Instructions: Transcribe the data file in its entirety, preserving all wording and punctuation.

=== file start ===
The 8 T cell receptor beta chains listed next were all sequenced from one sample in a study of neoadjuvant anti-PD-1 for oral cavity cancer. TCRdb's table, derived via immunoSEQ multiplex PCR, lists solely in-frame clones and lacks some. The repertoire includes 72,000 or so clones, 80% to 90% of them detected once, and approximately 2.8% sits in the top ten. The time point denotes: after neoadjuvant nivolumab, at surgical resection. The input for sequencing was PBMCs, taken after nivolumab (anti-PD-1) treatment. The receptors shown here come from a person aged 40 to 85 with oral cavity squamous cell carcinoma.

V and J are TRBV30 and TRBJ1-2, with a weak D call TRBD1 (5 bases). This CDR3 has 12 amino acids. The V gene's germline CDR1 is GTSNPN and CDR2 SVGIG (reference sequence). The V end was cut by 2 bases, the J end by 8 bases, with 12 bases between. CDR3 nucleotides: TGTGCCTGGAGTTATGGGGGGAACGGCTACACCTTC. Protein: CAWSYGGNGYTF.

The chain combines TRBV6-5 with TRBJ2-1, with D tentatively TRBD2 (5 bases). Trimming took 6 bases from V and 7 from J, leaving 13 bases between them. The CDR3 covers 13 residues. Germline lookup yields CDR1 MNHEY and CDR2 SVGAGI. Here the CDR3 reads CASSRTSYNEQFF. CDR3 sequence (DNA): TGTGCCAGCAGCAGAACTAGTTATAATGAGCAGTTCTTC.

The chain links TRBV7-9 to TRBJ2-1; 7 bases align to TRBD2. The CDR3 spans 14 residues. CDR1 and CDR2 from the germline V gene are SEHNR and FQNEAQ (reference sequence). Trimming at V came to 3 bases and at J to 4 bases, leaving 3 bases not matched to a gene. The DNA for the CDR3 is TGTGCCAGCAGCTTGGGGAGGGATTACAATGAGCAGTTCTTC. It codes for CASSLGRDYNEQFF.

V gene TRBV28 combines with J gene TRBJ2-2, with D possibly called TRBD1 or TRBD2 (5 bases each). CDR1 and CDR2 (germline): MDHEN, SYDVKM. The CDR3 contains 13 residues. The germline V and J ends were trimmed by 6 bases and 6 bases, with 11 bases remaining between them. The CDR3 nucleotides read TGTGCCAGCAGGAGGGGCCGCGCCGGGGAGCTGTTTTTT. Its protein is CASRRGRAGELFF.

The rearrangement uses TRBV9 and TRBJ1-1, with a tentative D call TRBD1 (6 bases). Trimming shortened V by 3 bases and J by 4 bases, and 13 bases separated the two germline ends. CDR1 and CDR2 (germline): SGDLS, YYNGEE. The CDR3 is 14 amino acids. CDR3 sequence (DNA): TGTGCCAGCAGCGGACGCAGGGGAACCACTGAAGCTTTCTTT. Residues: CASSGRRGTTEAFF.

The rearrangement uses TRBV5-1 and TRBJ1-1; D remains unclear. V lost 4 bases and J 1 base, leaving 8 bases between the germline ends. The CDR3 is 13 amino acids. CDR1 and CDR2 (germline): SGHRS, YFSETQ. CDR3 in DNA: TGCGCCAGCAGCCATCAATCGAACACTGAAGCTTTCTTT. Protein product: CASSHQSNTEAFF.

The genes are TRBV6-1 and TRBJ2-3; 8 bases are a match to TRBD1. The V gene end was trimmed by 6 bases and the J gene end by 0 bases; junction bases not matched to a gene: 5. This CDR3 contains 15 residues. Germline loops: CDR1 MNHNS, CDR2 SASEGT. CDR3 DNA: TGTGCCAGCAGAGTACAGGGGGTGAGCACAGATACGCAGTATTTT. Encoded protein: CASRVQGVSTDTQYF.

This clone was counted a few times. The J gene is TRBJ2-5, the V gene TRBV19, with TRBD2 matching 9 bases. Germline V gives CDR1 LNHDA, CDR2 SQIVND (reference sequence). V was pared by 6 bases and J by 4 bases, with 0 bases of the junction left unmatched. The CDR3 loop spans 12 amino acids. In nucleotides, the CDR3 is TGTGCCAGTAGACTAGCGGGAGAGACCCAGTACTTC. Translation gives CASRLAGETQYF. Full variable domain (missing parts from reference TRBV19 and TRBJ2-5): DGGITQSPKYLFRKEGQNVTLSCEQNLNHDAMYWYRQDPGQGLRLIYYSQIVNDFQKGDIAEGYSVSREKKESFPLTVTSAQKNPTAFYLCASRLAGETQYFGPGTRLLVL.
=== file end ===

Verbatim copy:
The 8 T cell receptor beta chains listed next were all sequenced from one sample in a study of neoadjuvant anti-PD-1 for oral cavity cancer. TCRdb's table, derived via immunoSEQ multiplex PCR, lists solely in-frame clones and lacks some. The repertoire includes 72,000 or so clones, 80% to 90% of them detected once, and approximately 2.8% sits in the top ten. The time point denotes: after neoadjuvant nivolumab, at surgical resection. The input for sequencing was PBMCs, taken after nivolumab (anti-PD-1) treatment. The receptors shown here come from a person aged 40 to 85 with oral cavity squamous cell carcinoma.

V and J are TRBV30 and TRBJ1-2, with a weak D call TRBD1 (5 bases). This CDR3 has 12 amino acids. The V gene's germline CDR1 is GTSNPN and CDR2 SVGIG (reference sequence). The V end was cut by 2 bases, the J end by 8 bases, with 12 bases between. CDR3 nucleotides: TGTGCCTGGAGTTATGGGGGGAACGGCTACACCTTC. Protein: CAWSYGGNGYTF.

The chain combines TRBV6-5 with TRBJ2-1, with D tentatively TRBD2 (5 bases). Trimming took 6 bases from V and 7 from J, leaving 13 bases between them. The CDR3 covers 13 residues. Germline lookup yields CDR1 MNHEY and CDR2 SVGAGI. Here the CDR3 reads CASSRTSYNEQFF. CDR3 sequence (DNA): TGTGCCAGCAGCAGAACTAGTTATAATGAGCAGTTCTTC.

The chain links TRBV7-9 to TRBJ2-1; 7 bases align to TRBD2. The CDR3 spans 14 residues. CDR1 and CDR2 from the germline V gene are SEHNR and FQNEAQ (reference sequence). Trimming at V came to 3 bases and at J to 4 bases, leaving 3 bases not matched to a gene. The DNA for the CDR3 is TGTGCCAGCAGCTTGGGGAGGGATTACAATGAGCAGTTCTTC. It codes for CASSLGRDYNEQFF.

V gene TRBV28 combines with J gene TRBJ2-2, with D possibly called TRBD1 or TRBD2 (5 bases each). CDR1 and CDR2 (germline): MDHEN, SYDVKM. The CDR3 contains 13 residues. The germline V and J ends were trimmed by 6 bases and 6 bases, with 11 bases remaining between them. The CDR3 nucleotides read TGTGCCAGCAGGAGGGGCCGCGCCGGGGAGCTGTTTTTT. Its protein is CASRRGRAGELFF.

The rearrangement uses TRBV9 and TRBJ1-1, with a tentative D call TRBD1 (6 bases). Trimming shortened V by 3 bases and J by 4 bases, and 13 bases separated the two germline ends. CDR1 and CDR2 (germline): SGDLS, YYNGEE. The CDR3 is 14 amino acids. CDR3 sequence (DNA): TGTGCCAGCAGCGGACGCAGGGGAACCACTGAAGCTTTCTTT. Residues: CASSGRRGTTEAFF.

The rearrangement uses TRBV5-1 and TRBJ1-1; D remains unclear. V lost 4 bases and J 1 base, leaving 8 bases between the germline ends. The CDR3 is 13 amino acids. CDR1 and CDR2 (germline): SGHRS, YFSETQ. CDR3 in DNA: TGCGCCAGCAGCCATCAATCGAACACTGAAGCTTTCTTT. Protein product: CASSHQSNTEAFF.

The genes are TRBV6-1 and TRBJ2-3; 8 bases are a match to TRBD1. The V gene end was trimmed by 6 bases and the J gene end by 0 bases; junction bases not matched to a gene: 5. This CDR3 contains 15 residues. Germline loops: CDR1 MNHNS, CDR2 SASEGT. CDR3 DNA: TGTGCCAGCAGAGTACAGGGGGTGAGCACAGATACGCAGTATTTT. Encoded protein: CASRVQGVSTDTQYF.

This clone was counted a few times. The J gene is TRBJ2-5, the V gene TRBV19, with TRBD2 matching 9 bases. Germline V gives CDR1 LNHDA, CDR2 SQIVND (reference sequence). V was pared by 6 bases and J by 4 bases, with 0 bases of the junction left unmatched. The CDR3 loop spans 12 amino acids. In nucleotides, the CDR3 is TGTGCCAGTAGACTAGCGGGAGAGACCCAGTACTTC. Translation gives CASRLAGETQYF. Full variable domain (missing parts from reference TRBV19 and TRBJ2-5): DGGITQSPKYLFRKEGQNVTLSCEQNLNHDAMYWYRQDPGQGLRLIYYSQIVNDFQKGDIAEGYSVSREKKESFPLTVTSAQKNPTAFYLCASRLAGETQYFGPGTRLLVL.